Saturday, May 12, 2012

My First Two Years: A Retrospection

I feel like the title of this blog should be 'my busy month.'

It's not, of course; I like to think I'm more subtle than that (LIKE A FOX), but it wouldn't be an exaggeration. I won't bore you with details, but if this month has been anything, it's been damn busy. I haven't even been writing (which, considering the number of emotions tumbling around in my head, is a feat in and of itself).

For the sake of efficiency, I'll try to sum up AllVol in a few choice sentences:
There wasn't a pool, but there were late nights, dance parties, and lots of laughter. New friends were found, old friendships strengthened, and a lot of volunteers said youtube-worthy, quotable sh*t ( For many of us it meant something else entirely - our closing of service and its fast approach.

Last week it came and went, our COS conference like the blink of an eye. It hardly seemed real, staring at faces I knew would start leaving within the month. 62 friends, colleagues, and comrades; we'd really done it: two years in Ghana. Two years older, two years stronger, two years different. Pinch me, we say, slightly shell-shocked, as we start to reflect ...

Do you remember the day you got your letter?

 It's strange for me; that day seems so far away and yet I remember it like it was yesterday.
When I took my interview over the phone, I actually called back to confirm (in hopeful, elated, quiet disbelief) that I could actually start telling people I was, in fact, going to Africa. "Yes," the man replied, "you can expect your invitation letter within the week." I proceeded to stalk the UPS man.

When it finally found its way into my hands, my stomach dropped into my pelvis and my heart flew up next to my eardrums (which is an awkward place for either to be). I don't think there's ever been a moment in my life I was more terrified, excited, or proud - this was something I'd legitimately achieved on my own. Peace Corps was like my baby and I was proud of my baby.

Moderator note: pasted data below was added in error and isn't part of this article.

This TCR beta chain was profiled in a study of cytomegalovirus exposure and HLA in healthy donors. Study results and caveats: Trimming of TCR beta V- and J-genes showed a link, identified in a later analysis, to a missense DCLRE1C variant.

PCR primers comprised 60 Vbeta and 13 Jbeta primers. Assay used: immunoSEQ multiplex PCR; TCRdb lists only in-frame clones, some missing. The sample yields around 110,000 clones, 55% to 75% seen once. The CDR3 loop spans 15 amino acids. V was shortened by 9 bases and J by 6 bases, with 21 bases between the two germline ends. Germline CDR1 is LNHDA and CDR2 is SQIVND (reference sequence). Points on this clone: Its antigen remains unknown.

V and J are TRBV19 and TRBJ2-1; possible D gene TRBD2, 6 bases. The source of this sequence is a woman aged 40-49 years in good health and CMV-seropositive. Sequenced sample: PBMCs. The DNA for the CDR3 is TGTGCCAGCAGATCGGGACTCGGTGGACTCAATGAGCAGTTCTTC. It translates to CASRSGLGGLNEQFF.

And then they hand us our Aspiration Statements ...

Well, this is embarrassing ... I was clearly trying to kiss major Peace Corps ass. In fact, I kind of wish I could still write like this; so professional (and slightly pompous) and sweetly naive. I really don't even remember writing any of it. What I do remember is spending all night with Morgan trying to figure out what I wanted to say (Thanks, Morgan); I was so afraid of saying the wrong thing (the remedy for which was apparently a Thesaurus).

I had absolutely no idea what I was doing, but I certainly faked it well (*pats past-self on back*). I even make a lot of really good points that still apply (thanks, Morgan), but two years puts a lot of miles between me and the girl who wrote this. If anything, seeing it now is a clear reminder of that. A slightly embarrassing, thesaurus-aided reminder that the Peace Corps is never what you expect.

What are your accomplishments and achievements?

These are hard to gauge because, in the Peace Corps, the word 'achievements' covers a spectrum as broad as the color wheel.  I could make a list (and probably need to), but many of them are personal: being able to speak and understand a second language; building something successful from the ground up; living independently in a foriegn country for two years; mastering the transportation system (and thus patience) ... once I start naming things, they just keep coming - rolling out into the universe like a ribbon of light.

In creating a list, I start to realize just how significant this all was; that people who think volunteers are running away from life to bullsh*t for two years have no idea what they're talking about. This is, in fact, a pretty big deal. It's a giant accomplishment made up of other accomplishments; an achievement cuddle-puddle, if you will. (Feel free to steal and use that tag-line in future advertisements, Peace Corps.) I have a lot of pride.

How have you changed?

Wow. That's a doozy ... Um, I got fatter, I got skinner, I got blonder, I'm a better writer, I stopped journaling, I started free-styling, I gained a pen-pal, I got better at dancing ...

... but, really, I guess a lot of my accomplishments can serve as personal changes; being capable, confident, and knowledgeable in a field I was passionate (but clueless) about are all things changed in me. I'm older in more ways than one and I'm happy; I'm a much better person, as a whole. I've always been social and optimistic, open and appreciative, but in small doses (the way only very young people, green as spring grass, can be). Now I feel like I am those things: a capable, willing, confident adult.

Seriously, I may have my bad days, but I send off so much genuine love into the world on a daily basis that my cheeks hurt by the time I fall back into bed. That feeling, that pure goodness right there, is the biggest change I've experienced. And I owe it all to Ghana, for helping me feel purposeful and successful and just plain grateful.